Volume 9 Issue 4, April 2013

Volume 9 Issue 4

Linking two smoke rings or tying a single ring into a knot is no easy feat. Now, however, such topological vortices are created in water using 3D-printed hydrofoils. High-speed imaging shows how the linked rings spontaneously separate, and the knots are able to free themselves. Similar fluid dynamics may also be relevant in plasmas, quantum fluids and optics. Article p253; News & Views p207 IMAGE: DUSTIN KLECKNER AND WILLIAM IRVINE COVER DESIGN: ALLEN BEATTIE

Editorial

  • Editorial |

    Millions of dollars of prize money are up for grabs in fundamental physics, through an entrepreneur-funded scheme that should complement, rather than challenge, the Nobel awards.

Commentary

  • Commentary |

    A class of two-terminal passive circuit elements that can also act as memories could be the building blocks of a form of massively parallel computation known as memcomputing.

    • Massimiliano Di Ventra
    •  & Yuriy V. Pershin

Thesis

Research Highlights

News and Views

  • News & Views |

    A reworking of the theory of particle interactions — the same theory but rendered in a new form based on twistor geometry — is likely to have wide implications for physics, including the reformulation of gravity.

    • Andrew Hodges
  • News & Views |

    Linking two smoke rings or tying a single ring into a knot is no easy feat. Such topological vortices are now created in water with the aid of specially printed hydrofoils.

    • Daniel P. Lathrop
    •  & Barbara Brawn-Cinani
  • News & Views |

    Recently developed experimental and theoretical tools uncover the complex and unexpected behaviour of impurities propagating through an ensemble of ultracold atoms.

    • Patrick Windpassinger
  • News & Views |

    A snapshot of electrons crossing a metal/organic interface provides a better understanding of spin filtering and hints at new directions for designing spintronic devices.

    • Valentin Alek Dediu
  • News & Views |

    Introducing connections between two distinct networks can tip the balance of power — at times enhancing the weaker system. The properties of the nodes that are linked together often determine which network claims the competitive advantage.

    • Raissa M. D'Souza

Letters

  • Letter |

    When CaFe2As2 is lightly doped with Co an electronic liquid-crystalline state emerges, which becomes the ‘parent’ state of high-temperature superconductivity in this ferropnictide. A spectroscopic imaging study shows that the ‘nematic’ order is likely to be an artefact of the doping itself.

    • M. P. Allan
    • , T-M. Chuang
    • , F. Massee
    • , Yang Xie
    • , Ni Ni
    • , S. L. Bud’ko
    • , G. S. Boebinger
    • , Q. Wang
    • , D. S. Dessau
    • , P. C. Canfield
    • , M. S. Golden
    •  & J. C. Davis
  • Letter |

    Electrons can travel though very pure materials without scattering from defects. In this ballistic regime, magnetic fields can manipulate the electron trajectory. Such magnetic electron focusing is now observed in graphene. Although the effect has previously been seen in metals and semiconductors, it is evident in graphene at much higher temperatures—including room temperature.

    • Thiti Taychatanapat
    • , Kenji Watanabe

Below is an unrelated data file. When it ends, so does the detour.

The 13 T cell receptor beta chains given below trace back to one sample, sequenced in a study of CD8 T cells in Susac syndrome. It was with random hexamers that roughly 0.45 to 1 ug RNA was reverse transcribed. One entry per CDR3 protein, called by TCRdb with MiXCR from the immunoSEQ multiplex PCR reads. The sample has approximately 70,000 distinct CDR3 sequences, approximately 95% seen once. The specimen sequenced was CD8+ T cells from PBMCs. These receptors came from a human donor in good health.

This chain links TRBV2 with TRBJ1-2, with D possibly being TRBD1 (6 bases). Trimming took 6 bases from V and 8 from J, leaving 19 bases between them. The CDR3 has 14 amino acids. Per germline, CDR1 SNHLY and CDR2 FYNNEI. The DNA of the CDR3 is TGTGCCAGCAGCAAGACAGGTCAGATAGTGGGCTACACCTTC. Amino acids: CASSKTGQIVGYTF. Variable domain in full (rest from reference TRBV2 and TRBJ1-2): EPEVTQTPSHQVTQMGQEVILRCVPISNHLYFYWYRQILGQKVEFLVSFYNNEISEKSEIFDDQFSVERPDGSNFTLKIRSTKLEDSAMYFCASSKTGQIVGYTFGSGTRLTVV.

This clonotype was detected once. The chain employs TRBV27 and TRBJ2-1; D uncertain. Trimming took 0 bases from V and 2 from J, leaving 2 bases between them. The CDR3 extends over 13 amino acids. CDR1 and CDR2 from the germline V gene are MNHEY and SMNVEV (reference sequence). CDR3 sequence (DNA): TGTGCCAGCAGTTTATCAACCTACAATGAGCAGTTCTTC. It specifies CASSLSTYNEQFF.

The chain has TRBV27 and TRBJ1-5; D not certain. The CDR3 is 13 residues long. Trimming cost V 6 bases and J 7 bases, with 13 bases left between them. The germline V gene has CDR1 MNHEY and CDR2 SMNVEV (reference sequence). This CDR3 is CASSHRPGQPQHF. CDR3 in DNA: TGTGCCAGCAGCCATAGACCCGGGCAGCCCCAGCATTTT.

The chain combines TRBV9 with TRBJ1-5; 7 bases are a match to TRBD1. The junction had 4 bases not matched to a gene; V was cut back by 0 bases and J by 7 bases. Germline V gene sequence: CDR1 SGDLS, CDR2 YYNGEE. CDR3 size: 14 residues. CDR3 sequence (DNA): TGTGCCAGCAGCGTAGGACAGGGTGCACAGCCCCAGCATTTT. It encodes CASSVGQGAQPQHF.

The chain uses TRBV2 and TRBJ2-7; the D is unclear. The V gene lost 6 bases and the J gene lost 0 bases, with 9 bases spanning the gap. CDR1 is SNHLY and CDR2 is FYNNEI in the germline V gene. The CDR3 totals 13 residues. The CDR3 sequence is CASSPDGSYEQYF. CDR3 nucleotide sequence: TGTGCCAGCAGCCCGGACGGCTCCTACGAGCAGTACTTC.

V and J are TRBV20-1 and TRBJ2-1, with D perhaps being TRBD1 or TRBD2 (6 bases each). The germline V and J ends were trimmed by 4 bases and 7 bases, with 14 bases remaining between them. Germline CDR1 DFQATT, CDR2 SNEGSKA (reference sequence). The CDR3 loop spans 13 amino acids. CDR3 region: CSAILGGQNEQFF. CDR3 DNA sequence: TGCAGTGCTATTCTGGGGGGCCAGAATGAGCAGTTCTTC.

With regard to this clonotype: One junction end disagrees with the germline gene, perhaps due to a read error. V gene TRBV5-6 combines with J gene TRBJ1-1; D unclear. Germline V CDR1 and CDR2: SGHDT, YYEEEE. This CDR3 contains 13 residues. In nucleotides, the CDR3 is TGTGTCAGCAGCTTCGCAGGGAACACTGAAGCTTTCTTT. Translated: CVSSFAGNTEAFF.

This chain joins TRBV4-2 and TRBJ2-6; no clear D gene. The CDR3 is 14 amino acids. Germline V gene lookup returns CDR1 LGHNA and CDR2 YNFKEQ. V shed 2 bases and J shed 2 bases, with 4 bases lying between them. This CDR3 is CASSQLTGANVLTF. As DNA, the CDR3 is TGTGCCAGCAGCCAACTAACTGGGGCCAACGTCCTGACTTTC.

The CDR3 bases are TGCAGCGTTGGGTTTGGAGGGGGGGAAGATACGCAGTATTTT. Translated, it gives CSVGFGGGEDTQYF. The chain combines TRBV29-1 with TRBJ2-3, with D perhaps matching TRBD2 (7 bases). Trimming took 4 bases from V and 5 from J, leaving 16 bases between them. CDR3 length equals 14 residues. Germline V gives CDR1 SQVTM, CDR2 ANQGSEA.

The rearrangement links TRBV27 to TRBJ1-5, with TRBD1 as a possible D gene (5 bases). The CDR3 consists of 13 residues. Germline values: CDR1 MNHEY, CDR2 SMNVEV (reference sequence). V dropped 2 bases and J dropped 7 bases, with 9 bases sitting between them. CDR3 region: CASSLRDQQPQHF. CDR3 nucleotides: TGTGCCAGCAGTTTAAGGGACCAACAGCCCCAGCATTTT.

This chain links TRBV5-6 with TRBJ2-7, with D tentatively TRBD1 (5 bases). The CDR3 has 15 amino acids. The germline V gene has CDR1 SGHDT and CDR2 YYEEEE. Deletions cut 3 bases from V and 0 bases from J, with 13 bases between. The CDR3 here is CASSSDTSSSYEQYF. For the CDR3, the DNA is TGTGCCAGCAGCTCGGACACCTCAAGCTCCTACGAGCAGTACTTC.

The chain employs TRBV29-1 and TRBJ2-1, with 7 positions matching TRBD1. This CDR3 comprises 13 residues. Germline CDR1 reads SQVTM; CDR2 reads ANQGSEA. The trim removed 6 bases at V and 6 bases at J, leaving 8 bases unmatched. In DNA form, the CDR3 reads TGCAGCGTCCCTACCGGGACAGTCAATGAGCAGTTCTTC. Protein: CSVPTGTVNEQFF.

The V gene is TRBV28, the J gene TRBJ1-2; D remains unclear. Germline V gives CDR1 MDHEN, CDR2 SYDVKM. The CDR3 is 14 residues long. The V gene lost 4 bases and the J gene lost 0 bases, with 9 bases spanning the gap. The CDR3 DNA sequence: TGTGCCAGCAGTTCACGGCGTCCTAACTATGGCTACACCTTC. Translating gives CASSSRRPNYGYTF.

• , Takashi Taniguchi
    •  & Pablo Jarillo-Herrero
  • Letter |

    Networks competing for limited resources are often more vulnerable than isolated systems, but competition can also prove beneficial—and even prevent network failure in some cases. A new study identifies how best to link networks to capitalize on competition.

    • J. Aguirre
    • , D. Papo
    •  & J. M. Buldú

Articles

  • Article |

    Understanding the propagation of spin excitations is a difficult problem in quantum magnetism. Using site-resolved imaging in a one-dimensional atomic gas, it is possible to track the dynamics of a moving spin impurity through the Mott-insulator and superfluid regimes.

    • Takeshi Fukuhara
    • , Adrian Kantian
    • , Manuel Endres
    • , Marc Cheneau
    • , Peter Schauß
    • , Sebastian Hild
    • , David Bellem
    • , Ulrich Schollwöck
    • , Thierry Giamarchi
    • , Christian Gross
    • , Immanuel Bloch
    •  & Stefan Kuhr
  • Article |

    Understanding the origin of spin filtering in metal/organic interfaces is important for the control of spin injection in organic semiconductors. A time-resolved photoemission experiment shows that spin filtering can be explained by the trapping of electrons in spin-dependent potentials at the interface.

    • Sabine Steil
    • , Nicolas Großmann
    • , Martin Laux
    • , Andreas Ruffing
    • , Daniel Steil
    • , Martin Wiesenmayer
    • , Stefan Mathias
    • , Oliver L. A. Monti
    • , Mirko Cinchetti
    •  & Martin Aeschlimann
  • Article |

    The efficiency of carrier–carrier scattering in graphene is now experimentally demonstrated. The dominance of this mechanism over phonon-related scattering means that a single high-energy photon could create two or more electron–hole pairs in graphene; an effect useful for optoelectronic applications.

    • K. J. Tielrooij
    • , J. C. W. Song
    • , S. A. Jensen
    • , A. Centeno
    • , A. Pesquera
    • , A. Zurutuza Elorza
    • , M. Bonn
    • , L. S. Levitov
    •  & F. H. L. Koppens
  • Article |

    Linking two smoke rings or tying a single ring into a knot is no easy feat. Now, however, such topological vortices are created in water using 3D-printed hydrofoils. High-speed imaging shows how the linked rings spontaneously separate, and the knots are able to free themselves. Similar fluid dynamics may also be relevant in plasmas, quantum fluids and optics.

    • Dustin Kleckner
    •  & William T. M. Irvine